Today’s #AntiAbleistComposition feature is “Parasitic Publics” by Kyle R. Larson and George F. (Guy) McHendry, Jr. published in the 49:5 issue of Rhetoric Society Quarterly.
About the authors
Kyle R. Larson is a PhD candidate at Miami University (OH) whose research and pedagogy focus on counter-public and social movement rhetorics. Kyle is a co-founder of the field-(re)shaping #nextGEN international graduate student email listserv.
George F. (Guy) McHendry, Jr. is an Associate Professor in the Communication Studies department. His PhD is from the University of Utah (MA from Colorado State University, BA from Ripon College).
Guy studies rhetoric and cultural studies within the discipline of communication. His research currently focuses on public performances of security in airports and the relationship between the public and the Transportation Security Administration. Guy is especially interested in how security and resistance is performed in airports and how those performances can dominate our ways of experiencing airports. When not in the classroom or working on an essay Guy can be found playing with his dogs, playing hockey, or trying out something new in the kitchen. For more information about Guy and his vitae, please visit his website at georgefmchendry.com.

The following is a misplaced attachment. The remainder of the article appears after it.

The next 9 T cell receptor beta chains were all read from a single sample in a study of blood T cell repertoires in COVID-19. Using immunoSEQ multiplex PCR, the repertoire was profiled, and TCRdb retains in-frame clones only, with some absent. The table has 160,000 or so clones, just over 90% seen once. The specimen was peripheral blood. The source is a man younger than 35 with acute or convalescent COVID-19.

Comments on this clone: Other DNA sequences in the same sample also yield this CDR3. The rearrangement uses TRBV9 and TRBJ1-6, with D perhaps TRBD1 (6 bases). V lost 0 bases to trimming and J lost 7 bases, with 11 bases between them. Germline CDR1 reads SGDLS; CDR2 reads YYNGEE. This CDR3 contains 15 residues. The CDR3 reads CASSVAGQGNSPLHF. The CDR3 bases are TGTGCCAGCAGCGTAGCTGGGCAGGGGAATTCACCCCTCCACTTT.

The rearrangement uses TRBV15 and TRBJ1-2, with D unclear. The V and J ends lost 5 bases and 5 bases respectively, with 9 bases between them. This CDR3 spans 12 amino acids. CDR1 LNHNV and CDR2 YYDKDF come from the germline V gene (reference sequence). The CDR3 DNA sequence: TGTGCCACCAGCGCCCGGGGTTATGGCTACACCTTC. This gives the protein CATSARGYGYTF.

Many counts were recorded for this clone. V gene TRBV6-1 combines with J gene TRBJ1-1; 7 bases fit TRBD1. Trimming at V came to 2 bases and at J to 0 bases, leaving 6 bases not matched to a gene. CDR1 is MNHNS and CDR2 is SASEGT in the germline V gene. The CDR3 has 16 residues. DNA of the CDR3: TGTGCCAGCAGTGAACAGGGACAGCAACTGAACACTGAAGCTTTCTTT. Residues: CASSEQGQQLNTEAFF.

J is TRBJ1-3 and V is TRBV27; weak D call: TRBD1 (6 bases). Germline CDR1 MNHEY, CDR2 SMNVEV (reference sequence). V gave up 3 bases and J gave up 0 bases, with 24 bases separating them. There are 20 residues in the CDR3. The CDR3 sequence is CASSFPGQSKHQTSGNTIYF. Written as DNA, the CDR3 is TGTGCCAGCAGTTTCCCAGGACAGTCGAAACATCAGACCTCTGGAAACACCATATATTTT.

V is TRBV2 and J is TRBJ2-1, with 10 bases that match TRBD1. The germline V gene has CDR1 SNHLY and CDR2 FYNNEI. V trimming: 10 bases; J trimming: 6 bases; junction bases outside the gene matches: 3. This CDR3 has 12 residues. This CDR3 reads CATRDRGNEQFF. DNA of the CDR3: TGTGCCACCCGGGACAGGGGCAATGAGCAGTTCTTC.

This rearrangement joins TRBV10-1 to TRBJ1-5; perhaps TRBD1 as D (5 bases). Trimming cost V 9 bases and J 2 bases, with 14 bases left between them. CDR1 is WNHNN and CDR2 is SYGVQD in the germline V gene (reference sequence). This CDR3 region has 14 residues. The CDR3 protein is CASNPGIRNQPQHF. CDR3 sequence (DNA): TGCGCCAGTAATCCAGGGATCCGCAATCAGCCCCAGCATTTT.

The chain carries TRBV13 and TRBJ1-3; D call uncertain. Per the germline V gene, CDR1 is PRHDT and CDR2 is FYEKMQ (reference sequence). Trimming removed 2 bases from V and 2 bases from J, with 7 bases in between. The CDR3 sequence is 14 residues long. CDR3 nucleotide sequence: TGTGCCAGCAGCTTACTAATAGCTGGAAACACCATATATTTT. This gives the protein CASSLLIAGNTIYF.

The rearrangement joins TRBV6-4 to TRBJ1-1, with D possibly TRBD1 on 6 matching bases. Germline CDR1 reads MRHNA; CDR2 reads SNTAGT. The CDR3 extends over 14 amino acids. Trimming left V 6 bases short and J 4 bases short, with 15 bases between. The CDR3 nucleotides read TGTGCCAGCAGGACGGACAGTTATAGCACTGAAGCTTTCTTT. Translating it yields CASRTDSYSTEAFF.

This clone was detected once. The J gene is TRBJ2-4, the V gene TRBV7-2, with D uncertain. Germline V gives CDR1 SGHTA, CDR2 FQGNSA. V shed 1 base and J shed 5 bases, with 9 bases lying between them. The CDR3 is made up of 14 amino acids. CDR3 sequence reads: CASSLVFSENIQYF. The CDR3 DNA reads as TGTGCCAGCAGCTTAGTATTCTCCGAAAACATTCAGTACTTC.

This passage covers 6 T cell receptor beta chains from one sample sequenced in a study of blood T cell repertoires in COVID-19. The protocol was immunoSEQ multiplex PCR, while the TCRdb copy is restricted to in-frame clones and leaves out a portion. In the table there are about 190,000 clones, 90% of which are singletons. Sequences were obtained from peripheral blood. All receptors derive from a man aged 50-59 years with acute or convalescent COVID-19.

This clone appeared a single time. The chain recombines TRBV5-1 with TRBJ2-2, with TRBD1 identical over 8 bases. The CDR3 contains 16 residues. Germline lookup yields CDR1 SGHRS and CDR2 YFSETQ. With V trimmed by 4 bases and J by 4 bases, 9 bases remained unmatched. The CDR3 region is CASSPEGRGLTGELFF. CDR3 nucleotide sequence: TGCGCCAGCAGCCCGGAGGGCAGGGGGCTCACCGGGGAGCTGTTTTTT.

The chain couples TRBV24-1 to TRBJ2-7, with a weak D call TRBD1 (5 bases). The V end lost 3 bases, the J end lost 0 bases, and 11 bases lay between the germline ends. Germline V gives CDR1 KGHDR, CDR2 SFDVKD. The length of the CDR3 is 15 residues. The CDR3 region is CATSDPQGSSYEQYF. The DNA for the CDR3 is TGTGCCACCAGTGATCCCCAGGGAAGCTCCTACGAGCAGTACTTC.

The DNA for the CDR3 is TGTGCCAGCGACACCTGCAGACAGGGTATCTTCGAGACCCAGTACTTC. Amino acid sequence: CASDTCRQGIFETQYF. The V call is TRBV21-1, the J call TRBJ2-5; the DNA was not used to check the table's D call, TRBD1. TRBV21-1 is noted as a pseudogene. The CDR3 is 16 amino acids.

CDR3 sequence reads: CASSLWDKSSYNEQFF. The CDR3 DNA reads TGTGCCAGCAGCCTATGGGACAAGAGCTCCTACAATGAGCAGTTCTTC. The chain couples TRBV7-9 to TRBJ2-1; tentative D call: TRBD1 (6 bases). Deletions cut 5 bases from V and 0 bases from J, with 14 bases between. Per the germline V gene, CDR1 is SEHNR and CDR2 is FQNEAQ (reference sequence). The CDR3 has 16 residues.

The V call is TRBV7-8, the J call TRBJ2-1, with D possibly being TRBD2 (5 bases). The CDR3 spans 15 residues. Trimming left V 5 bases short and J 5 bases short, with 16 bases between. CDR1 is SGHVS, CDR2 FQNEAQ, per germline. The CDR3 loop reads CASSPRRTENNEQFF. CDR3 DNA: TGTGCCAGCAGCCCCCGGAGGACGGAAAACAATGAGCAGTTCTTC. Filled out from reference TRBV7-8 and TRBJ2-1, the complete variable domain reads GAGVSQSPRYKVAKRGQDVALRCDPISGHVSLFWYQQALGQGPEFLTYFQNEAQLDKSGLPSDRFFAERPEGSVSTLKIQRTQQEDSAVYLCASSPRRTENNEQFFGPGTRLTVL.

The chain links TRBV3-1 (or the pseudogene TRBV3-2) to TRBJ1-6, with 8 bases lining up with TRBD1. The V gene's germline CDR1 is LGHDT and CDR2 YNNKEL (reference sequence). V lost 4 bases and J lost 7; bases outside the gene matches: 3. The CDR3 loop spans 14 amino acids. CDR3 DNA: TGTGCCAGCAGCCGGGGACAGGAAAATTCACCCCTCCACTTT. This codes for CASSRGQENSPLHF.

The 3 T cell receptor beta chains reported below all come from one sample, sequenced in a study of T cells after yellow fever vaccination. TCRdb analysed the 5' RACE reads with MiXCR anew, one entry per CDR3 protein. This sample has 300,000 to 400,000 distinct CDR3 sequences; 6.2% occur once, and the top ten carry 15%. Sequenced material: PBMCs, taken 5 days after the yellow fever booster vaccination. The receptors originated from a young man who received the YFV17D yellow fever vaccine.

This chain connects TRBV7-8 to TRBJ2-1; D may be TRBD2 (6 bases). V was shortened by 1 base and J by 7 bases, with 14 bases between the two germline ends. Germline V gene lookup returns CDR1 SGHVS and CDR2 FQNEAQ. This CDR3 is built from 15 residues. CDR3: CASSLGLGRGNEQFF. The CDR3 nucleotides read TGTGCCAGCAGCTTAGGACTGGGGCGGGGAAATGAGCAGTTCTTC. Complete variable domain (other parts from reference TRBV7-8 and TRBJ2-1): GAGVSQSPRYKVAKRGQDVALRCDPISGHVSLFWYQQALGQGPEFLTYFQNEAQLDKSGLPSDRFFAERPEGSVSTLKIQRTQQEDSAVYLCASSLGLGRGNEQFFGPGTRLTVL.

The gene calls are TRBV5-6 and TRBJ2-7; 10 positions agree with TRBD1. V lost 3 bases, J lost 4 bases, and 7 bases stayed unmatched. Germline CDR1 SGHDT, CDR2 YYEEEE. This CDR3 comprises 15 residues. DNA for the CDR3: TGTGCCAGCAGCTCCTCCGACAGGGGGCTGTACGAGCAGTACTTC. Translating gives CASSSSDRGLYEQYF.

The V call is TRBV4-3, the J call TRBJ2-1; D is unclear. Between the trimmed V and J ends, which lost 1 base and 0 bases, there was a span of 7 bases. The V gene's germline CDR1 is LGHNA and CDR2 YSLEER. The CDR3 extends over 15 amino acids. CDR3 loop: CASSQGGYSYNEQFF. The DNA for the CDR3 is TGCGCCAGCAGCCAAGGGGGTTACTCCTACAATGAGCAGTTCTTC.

Today’s #AntiAbleistComposition feature is “Agitation” by Mel Y. Chen published in The South Atlantic Quarterly.
From the article:
“What is virtuosity? Improvisation? What of gesture, agitated gesture, that lies between these two things? How to locate and value disruption, especially when that disruption is a violation of a racial-gendered script of embodiment and movement? Where does mildness go? How to replenish the rich sphere of gestures of life, of thriving, amid the violences that contain it?” (563)
Today’s feature is “Of ‘Sound’ and ‘Unsound’ Body and Mind: Reconfiguring the Heroic Portrait of Harriet Tubman” by Janell Hobson in Frontiers: A Journal of Women’s Studies.
From the article‘s conclusion:
“That Tubman further describes her slave experience and discusses at length her disability in this monologue does much to complicate her iconicity in popular culture and to expand on this historical discourse for black feminist disability studies.” (208)
About the author:
Janell Hobson is Professor of Women’s, Gender, and Sexuality Studies at the University at Albany, State University of New York, where she currently serves as Department Chair. She is the author of Venus in the Dark: Blackness and Beauty in Popular Culture (Routledge, 2005, 2nd ed. 2018) and Body as Evidence: Mediating Race, Globalizing Gender (SUNY Press, 2012). She also writes and blogs for Ms. Magazine and authored several cover stories for the magazine, including “Beyoncé’s Fierce Feminism” (Spring 2013). She also writes and engages in scholarship on representations of historical figure, Harriet Tubman. Hobson is working on two projects, under contract with Routledge: a third book, When God Lost Her Tongue: Historical Consciousness and the Black Feminist Imagination, and an edited collection, The Routledge Companion to Black Women’s Cultural Histories: Across the Diaspora, from Ancient Times to the Present.